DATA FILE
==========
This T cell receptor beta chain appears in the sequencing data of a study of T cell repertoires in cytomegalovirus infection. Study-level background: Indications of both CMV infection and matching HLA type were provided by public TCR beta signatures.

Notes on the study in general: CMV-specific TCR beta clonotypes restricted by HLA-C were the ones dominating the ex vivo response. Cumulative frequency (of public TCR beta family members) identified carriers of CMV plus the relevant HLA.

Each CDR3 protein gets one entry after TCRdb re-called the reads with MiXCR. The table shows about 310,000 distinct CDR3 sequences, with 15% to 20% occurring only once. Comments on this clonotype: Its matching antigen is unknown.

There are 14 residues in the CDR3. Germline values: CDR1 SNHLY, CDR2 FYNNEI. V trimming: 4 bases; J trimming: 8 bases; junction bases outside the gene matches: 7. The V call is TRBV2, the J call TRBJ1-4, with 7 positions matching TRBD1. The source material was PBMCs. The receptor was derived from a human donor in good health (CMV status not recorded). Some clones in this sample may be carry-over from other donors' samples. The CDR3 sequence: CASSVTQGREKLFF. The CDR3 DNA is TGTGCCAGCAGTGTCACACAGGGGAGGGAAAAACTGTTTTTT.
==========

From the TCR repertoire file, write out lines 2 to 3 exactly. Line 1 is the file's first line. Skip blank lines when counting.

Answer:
Notes on the study in general: CMV-specific TCR beta clonotypes restricted by HLA-C were the ones dominating the ex vivo response. Cumulative frequency (of public TCR beta family members) identified carriers of CMV plus the relevant HLA.

Each CDR3 protein gets one entry after TCRdb re-called the reads with MiXCR. The table shows about 310,000 distinct CDR3 sequences, with 15% to 20% occurring only once. Comments on this clonotype: Its matching antigen is unknown.